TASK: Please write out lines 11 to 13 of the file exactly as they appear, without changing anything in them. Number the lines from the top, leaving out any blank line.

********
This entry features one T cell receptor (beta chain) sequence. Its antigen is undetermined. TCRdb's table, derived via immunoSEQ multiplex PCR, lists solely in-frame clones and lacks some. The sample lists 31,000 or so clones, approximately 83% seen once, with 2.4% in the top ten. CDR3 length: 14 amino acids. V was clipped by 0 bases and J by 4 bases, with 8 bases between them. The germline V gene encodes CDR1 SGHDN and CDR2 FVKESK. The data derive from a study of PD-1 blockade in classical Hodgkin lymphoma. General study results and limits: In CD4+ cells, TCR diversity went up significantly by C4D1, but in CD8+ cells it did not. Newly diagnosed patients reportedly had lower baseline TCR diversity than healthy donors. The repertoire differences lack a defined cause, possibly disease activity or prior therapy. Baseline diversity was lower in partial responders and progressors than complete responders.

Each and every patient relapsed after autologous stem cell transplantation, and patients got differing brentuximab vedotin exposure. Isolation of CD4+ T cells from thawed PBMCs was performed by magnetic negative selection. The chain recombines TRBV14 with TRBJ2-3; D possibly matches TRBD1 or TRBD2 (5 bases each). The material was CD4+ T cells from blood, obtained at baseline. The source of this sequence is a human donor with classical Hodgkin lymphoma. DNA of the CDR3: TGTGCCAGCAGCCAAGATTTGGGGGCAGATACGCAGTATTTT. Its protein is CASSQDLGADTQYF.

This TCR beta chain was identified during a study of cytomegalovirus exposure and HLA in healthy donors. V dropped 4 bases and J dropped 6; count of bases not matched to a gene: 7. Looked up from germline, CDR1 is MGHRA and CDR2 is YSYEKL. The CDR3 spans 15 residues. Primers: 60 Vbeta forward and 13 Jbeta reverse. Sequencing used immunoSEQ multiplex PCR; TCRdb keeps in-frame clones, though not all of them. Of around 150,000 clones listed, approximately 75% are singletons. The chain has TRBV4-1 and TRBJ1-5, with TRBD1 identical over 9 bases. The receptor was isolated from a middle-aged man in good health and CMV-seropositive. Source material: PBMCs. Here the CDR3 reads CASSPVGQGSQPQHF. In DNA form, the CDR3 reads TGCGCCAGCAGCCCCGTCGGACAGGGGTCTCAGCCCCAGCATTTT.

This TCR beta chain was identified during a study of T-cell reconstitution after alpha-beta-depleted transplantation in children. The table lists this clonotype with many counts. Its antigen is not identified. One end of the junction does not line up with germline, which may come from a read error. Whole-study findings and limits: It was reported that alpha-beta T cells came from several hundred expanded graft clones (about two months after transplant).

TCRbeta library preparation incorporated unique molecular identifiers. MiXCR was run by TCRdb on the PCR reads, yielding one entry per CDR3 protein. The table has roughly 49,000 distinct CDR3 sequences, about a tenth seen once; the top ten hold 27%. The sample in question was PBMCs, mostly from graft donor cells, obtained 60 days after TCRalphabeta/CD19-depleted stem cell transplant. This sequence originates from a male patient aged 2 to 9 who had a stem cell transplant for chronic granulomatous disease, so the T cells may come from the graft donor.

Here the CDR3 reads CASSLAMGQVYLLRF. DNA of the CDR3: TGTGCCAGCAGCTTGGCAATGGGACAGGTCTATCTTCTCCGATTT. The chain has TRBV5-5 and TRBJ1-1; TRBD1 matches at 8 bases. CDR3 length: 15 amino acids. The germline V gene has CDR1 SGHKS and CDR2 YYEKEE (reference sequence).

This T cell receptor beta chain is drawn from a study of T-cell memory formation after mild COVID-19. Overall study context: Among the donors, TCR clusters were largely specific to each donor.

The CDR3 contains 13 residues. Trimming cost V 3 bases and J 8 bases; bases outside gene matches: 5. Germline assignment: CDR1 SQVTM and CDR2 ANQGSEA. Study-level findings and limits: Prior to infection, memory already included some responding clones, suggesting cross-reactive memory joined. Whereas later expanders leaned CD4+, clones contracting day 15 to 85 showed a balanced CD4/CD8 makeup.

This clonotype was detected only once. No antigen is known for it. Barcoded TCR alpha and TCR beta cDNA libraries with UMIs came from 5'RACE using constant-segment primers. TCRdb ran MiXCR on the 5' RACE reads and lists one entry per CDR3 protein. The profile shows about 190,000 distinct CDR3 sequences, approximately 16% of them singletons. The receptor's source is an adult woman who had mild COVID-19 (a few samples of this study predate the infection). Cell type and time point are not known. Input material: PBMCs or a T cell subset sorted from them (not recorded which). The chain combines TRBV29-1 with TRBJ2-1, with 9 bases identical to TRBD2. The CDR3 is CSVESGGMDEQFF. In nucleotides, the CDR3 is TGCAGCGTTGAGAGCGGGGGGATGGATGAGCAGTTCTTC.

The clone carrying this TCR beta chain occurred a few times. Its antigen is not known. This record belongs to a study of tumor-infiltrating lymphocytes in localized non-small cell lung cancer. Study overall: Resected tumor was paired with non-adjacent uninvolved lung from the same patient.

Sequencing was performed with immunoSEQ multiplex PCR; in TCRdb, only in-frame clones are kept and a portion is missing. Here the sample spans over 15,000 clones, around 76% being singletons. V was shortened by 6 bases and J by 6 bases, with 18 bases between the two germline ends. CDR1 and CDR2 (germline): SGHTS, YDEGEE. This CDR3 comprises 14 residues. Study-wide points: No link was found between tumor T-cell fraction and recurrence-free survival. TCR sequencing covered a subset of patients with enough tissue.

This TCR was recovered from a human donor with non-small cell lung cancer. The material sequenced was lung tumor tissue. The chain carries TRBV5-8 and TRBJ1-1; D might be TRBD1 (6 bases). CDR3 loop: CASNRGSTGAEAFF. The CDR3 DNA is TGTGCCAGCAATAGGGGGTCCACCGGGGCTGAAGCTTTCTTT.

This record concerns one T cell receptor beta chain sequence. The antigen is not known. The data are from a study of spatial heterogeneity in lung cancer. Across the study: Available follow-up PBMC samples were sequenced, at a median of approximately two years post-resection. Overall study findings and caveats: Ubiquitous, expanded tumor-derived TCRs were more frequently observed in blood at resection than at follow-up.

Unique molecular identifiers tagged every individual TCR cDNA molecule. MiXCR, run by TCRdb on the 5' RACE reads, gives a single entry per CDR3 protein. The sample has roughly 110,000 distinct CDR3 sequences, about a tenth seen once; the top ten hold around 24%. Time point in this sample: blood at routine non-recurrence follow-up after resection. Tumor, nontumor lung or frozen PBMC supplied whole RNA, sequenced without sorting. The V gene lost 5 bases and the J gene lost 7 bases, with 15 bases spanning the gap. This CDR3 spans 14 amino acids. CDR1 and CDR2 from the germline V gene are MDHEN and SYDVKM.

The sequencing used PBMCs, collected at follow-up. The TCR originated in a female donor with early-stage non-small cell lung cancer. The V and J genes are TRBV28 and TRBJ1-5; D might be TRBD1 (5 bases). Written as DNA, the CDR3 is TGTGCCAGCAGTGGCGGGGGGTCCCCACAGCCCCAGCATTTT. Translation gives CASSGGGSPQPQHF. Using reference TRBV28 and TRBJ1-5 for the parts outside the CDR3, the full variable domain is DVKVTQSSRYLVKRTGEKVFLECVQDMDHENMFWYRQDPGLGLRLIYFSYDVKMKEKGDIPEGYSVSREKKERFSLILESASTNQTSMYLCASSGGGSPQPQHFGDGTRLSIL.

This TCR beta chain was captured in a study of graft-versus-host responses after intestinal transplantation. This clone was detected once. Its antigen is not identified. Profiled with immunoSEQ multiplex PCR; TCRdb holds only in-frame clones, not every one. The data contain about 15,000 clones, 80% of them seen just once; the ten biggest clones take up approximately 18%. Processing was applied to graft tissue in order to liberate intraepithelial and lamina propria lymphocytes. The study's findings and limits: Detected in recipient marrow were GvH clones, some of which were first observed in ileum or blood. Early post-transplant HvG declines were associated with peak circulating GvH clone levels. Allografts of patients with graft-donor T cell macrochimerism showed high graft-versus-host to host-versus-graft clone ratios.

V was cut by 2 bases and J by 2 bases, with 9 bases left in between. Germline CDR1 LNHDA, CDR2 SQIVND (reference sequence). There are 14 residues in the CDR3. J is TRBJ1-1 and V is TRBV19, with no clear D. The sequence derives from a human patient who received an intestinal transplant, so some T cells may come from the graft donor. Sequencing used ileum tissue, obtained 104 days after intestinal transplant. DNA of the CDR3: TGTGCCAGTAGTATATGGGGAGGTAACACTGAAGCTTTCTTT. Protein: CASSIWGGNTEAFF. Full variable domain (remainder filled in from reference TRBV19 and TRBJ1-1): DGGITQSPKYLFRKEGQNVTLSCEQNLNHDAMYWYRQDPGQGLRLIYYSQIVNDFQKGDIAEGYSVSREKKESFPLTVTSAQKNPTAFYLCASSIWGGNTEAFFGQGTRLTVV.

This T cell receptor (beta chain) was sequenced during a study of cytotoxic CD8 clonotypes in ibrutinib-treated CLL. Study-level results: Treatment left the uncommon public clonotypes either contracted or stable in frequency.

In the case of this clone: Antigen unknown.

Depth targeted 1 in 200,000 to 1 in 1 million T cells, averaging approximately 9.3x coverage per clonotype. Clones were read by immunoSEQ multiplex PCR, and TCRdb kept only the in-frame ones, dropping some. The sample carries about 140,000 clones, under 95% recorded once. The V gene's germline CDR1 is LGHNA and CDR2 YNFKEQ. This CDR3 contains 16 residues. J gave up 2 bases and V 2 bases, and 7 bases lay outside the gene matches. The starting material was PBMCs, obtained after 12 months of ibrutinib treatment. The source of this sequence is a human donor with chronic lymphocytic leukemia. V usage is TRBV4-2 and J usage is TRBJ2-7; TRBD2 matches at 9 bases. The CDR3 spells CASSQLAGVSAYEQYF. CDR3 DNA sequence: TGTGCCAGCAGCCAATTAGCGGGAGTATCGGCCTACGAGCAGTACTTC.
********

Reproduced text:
Sequencing was performed with immunoSEQ multiplex PCR; in TCRdb, only in-frame clones are kept and a portion is missing. Here the sample spans over 15,000 clones, around 76% being singletons. V was shortened by 6 bases and J by 6 bases, with 18 bases between the two germline ends. CDR1 and CDR2 (germline): SGHTS, YDEGEE. This CDR3 comprises 14 residues. Study-wide points: No link was found between tumor T-cell fraction and recurrence-free survival. TCR sequencing covered a subset of patients with enough tissue.

This TCR was recovered from a human donor with non-small cell lung cancer. The material sequenced was lung tumor tissue. The chain carries TRBV5-8 and TRBJ1-1; D might be TRBD1 (6 bases). CDR3 loop: CASNRGSTGAEAFF. The CDR3 DNA is TGTGCCAGCAATAGGGGGTCCACCGGGGCTGAAGCTTTCTTT.

This record concerns one T cell receptor beta chain sequence. The antigen is not known. The data are from a study of spatial heterogeneity in lung cancer. Across the study: Available follow-up PBMC samples were sequenced, at a median of approximately two years post-resection. Overall study findings and caveats: Ubiquitous, expanded tumor-derived TCRs were more frequently observed in blood at resection than at follow-up.